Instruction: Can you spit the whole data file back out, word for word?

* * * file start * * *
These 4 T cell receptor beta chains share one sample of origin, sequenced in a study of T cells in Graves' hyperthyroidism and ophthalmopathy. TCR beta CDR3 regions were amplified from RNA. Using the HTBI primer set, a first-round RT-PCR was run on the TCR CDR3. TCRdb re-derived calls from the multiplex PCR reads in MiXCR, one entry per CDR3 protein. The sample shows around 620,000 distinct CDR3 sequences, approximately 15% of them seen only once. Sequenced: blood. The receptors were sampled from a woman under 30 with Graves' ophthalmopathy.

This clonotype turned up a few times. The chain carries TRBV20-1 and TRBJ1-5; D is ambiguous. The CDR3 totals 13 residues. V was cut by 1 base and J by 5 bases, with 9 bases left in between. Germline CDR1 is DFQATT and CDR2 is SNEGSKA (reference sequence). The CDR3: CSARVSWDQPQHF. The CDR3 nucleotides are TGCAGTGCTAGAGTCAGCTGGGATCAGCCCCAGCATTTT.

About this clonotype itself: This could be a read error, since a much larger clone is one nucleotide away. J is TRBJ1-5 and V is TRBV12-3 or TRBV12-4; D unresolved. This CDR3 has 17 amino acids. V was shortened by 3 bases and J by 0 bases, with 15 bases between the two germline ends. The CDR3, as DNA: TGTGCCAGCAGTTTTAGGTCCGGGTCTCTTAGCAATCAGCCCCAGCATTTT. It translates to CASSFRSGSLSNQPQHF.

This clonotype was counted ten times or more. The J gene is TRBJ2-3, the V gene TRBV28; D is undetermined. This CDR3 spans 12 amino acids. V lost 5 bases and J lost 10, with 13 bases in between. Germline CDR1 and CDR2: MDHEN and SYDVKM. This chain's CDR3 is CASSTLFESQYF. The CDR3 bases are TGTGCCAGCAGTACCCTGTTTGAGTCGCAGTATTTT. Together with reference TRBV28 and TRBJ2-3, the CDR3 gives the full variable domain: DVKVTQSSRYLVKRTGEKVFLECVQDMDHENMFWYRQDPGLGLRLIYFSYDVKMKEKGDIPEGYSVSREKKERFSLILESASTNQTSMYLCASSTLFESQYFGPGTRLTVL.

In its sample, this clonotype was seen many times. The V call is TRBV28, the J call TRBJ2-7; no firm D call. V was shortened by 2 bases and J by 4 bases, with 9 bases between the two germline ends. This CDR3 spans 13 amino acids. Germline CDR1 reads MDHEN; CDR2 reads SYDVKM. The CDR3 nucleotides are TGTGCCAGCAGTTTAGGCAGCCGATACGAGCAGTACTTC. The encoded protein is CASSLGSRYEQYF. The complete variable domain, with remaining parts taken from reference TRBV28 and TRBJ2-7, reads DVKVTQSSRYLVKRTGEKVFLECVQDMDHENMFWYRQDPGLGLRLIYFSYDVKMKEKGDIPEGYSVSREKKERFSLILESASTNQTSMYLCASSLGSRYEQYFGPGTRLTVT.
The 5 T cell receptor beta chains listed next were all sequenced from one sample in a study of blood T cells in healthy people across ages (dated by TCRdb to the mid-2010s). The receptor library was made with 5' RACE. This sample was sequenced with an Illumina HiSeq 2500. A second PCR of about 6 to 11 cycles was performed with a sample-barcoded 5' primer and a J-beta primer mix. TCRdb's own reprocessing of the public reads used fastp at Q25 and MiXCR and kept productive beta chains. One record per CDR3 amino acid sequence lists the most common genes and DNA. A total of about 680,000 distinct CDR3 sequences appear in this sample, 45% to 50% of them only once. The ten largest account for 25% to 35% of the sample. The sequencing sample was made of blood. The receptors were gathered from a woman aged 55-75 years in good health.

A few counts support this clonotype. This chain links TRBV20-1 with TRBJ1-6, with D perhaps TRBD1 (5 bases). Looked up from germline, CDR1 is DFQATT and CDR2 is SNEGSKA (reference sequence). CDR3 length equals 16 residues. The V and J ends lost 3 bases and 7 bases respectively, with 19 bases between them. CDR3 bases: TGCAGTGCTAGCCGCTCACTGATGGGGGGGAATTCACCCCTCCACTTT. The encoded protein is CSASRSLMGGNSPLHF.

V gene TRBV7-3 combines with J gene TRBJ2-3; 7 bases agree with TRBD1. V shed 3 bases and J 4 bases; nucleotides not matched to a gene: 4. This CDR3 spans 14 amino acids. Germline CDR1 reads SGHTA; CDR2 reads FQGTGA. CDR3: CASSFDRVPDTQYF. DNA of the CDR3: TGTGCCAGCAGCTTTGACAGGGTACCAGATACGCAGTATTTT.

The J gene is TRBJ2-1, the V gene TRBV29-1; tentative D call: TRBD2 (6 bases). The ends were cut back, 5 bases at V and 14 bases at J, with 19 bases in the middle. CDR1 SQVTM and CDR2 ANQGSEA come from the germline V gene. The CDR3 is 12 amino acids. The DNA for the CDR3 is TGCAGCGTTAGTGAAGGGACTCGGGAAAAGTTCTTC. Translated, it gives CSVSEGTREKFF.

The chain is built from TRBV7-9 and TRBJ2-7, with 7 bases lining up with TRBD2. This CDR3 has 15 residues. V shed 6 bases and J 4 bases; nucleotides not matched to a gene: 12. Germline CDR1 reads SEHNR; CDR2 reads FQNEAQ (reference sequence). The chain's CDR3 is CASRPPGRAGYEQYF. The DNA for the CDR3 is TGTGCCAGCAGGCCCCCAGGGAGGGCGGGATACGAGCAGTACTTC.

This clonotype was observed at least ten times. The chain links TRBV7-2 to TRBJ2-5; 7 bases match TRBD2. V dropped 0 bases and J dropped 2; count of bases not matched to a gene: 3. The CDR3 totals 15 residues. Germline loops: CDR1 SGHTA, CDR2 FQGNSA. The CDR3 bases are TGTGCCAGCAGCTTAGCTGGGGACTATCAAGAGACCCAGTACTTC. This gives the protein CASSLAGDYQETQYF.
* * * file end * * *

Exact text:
These 4 T cell receptor beta chains share one sample of origin, sequenced in a study of T cells in Graves' hyperthyroidism and ophthalmopathy. TCR beta CDR3 regions were amplified from RNA. Using the HTBI primer set, a first-round RT-PCR was run on the TCR CDR3. TCRdb re-derived calls from the multiplex PCR reads in MiXCR, one entry per CDR3 protein. The sample shows around 620,000 distinct CDR3 sequences, approximately 15% of them seen only once. Sequenced: blood. The receptors were sampled from a woman under 30 with Graves' ophthalmopathy.

This clonotype turned up a few times. The chain carries TRBV20-1 and TRBJ1-5; D is ambiguous. The CDR3 totals 13 residues. V was cut by 1 base and J by 5 bases, with 9 bases left in between. Germline CDR1 is DFQATT and CDR2 is SNEGSKA (reference sequence). The CDR3: CSARVSWDQPQHF. The CDR3 nucleotides are TGCAGTGCTAGAGTCAGCTGGGATCAGCCCCAGCATTTT.

About this clonotype itself: This could be a read error, since a much larger clone is one nucleotide away. J is TRBJ1-5 and V is TRBV12-3 or TRBV12-4; D unresolved. This CDR3 has 17 amino acids. V was shortened by 3 bases and J by 0 bases, with 15 bases between the two germline ends. The CDR3, as DNA: TGTGCCAGCAGTTTTAGGTCCGGGTCTCTTAGCAATCAGCCCCAGCATTTT. It translates to CASSFRSGSLSNQPQHF.

This clonotype was counted ten times or more. The J gene is TRBJ2-3, the V gene TRBV28; D is undetermined. This CDR3 spans 12 amino acids. V lost 5 bases and J lost 10, with 13 bases in between. Germline CDR1 and CDR2: MDHEN and SYDVKM. This chain's CDR3 is CASSTLFESQYF. The CDR3 bases are TGTGCCAGCAGTACCCTGTTTGAGTCGCAGTATTTT. Together with reference TRBV28 and TRBJ2-3, the CDR3 gives the full variable domain: DVKVTQSSRYLVKRTGEKVFLECVQDMDHENMFWYRQDPGLGLRLIYFSYDVKMKEKGDIPEGYSVSREKKERFSLILESASTNQTSMYLCASSTLFESQYFGPGTRLTVL.

In its sample, this clonotype was seen many times. The V call is TRBV28, the J call TRBJ2-7; no firm D call. V was shortened by 2 bases and J by 4 bases, with 9 bases between the two germline ends. This CDR3 spans 13 amino acids. Germline CDR1 reads MDHEN; CDR2 reads SYDVKM. The CDR3 nucleotides are TGTGCCAGCAGTTTAGGCAGCCGATACGAGCAGTACTTC. The encoded protein is CASSLGSRYEQYF. The complete variable domain, with remaining parts taken from reference TRBV28 and TRBJ2-7, reads DVKVTQSSRYLVKRTGEKVFLECVQDMDHENMFWYRQDPGLGLRLIYFSYDVKMKEKGDIPEGYSVSREKKERFSLILESASTNQTSMYLCASSLGSRYEQYFGPGTRLTVT.
The 5 T cell receptor beta chains listed next were all sequenced from one sample in a study of blood T cells in healthy people across ages (dated by TCRdb to the mid-2010s). The receptor library was made with 5' RACE. This sample was sequenced with an Illumina HiSeq 2500. A second PCR of about 6 to 11 cycles was performed with a sample-barcoded 5' primer and a J-beta primer mix. TCRdb's own reprocessing of the public reads used fastp at Q25 and MiXCR and kept productive beta chains. One record per CDR3 amino acid sequence lists the most common genes and DNA. A total of about 680,000 distinct CDR3 sequences appear in this sample, 45% to 50% of them only once. The ten largest account for 25% to 35% of the sample. The sequencing sample was made of blood. The receptors were gathered from a woman aged 55-75 years in good health.

A few counts support this clonotype. This chain links TRBV20-1 with TRBJ1-6, with D perhaps TRBD1 (5 bases). Looked up from germline, CDR1 is DFQATT and CDR2 is SNEGSKA (reference sequence). CDR3 length equals 16 residues. The V and J ends lost 3 bases and 7 bases respectively, with 19 bases between them. CDR3 bases: TGCAGTGCTAGCCGCTCACTGATGGGGGGGAATTCACCCCTCCACTTT. The encoded protein is CSASRSLMGGNSPLHF.

V gene TRBV7-3 combines with J gene TRBJ2-3; 7 bases agree with TRBD1. V shed 3 bases and J 4 bases; nucleotides not matched to a gene: 4. This CDR3 spans 14 amino acids. Germline CDR1 reads SGHTA; CDR2 reads FQGTGA. CDR3: CASSFDRVPDTQYF. DNA of the CDR3: TGTGCCAGCAGCTTTGACAGGGTACCAGATACGCAGTATTTT.

The J gene is TRBJ2-1, the V gene TRBV29-1; tentative D call: TRBD2 (6 bases). The ends were cut back, 5 bases at V and 14 bases at J, with 19 bases in the middle. CDR1 SQVTM and CDR2 ANQGSEA come from the germline V gene. The CDR3 is 12 amino acids. The DNA for the CDR3 is TGCAGCGTTAGTGAAGGGACTCGGGAAAAGTTCTTC. Translated, it gives CSVSEGTREKFF.

The chain is built from TRBV7-9 and TRBJ2-7, with 7 bases lining up with TRBD2. This CDR3 has 15 residues. V shed 6 bases and J 4 bases; nucleotides not matched to a gene: 12. Germline CDR1 reads SEHNR; CDR2 reads FQNEAQ (reference sequence). The chain's CDR3 is CASRPPGRAGYEQYF. The DNA for the CDR3 is TGTGCCAGCAGGCCCCCAGGGAGGGCGGGATACGAGCAGTACTTC.

This clonotype was observed at least ten times. The chain links TRBV7-2 to TRBJ2-5; 7 bases match TRBD2. V dropped 0 bases and J dropped 2; count of bases not matched to a gene: 3. The CDR3 totals 15 residues. Germline loops: CDR1 SGHTA, CDR2 FQGNSA. The CDR3 bases are TGTGCCAGCAGCTTAGCTGGGGACTATCAAGAGACCCAGTACTTC. This gives the protein CASSLAGDYQETQYF.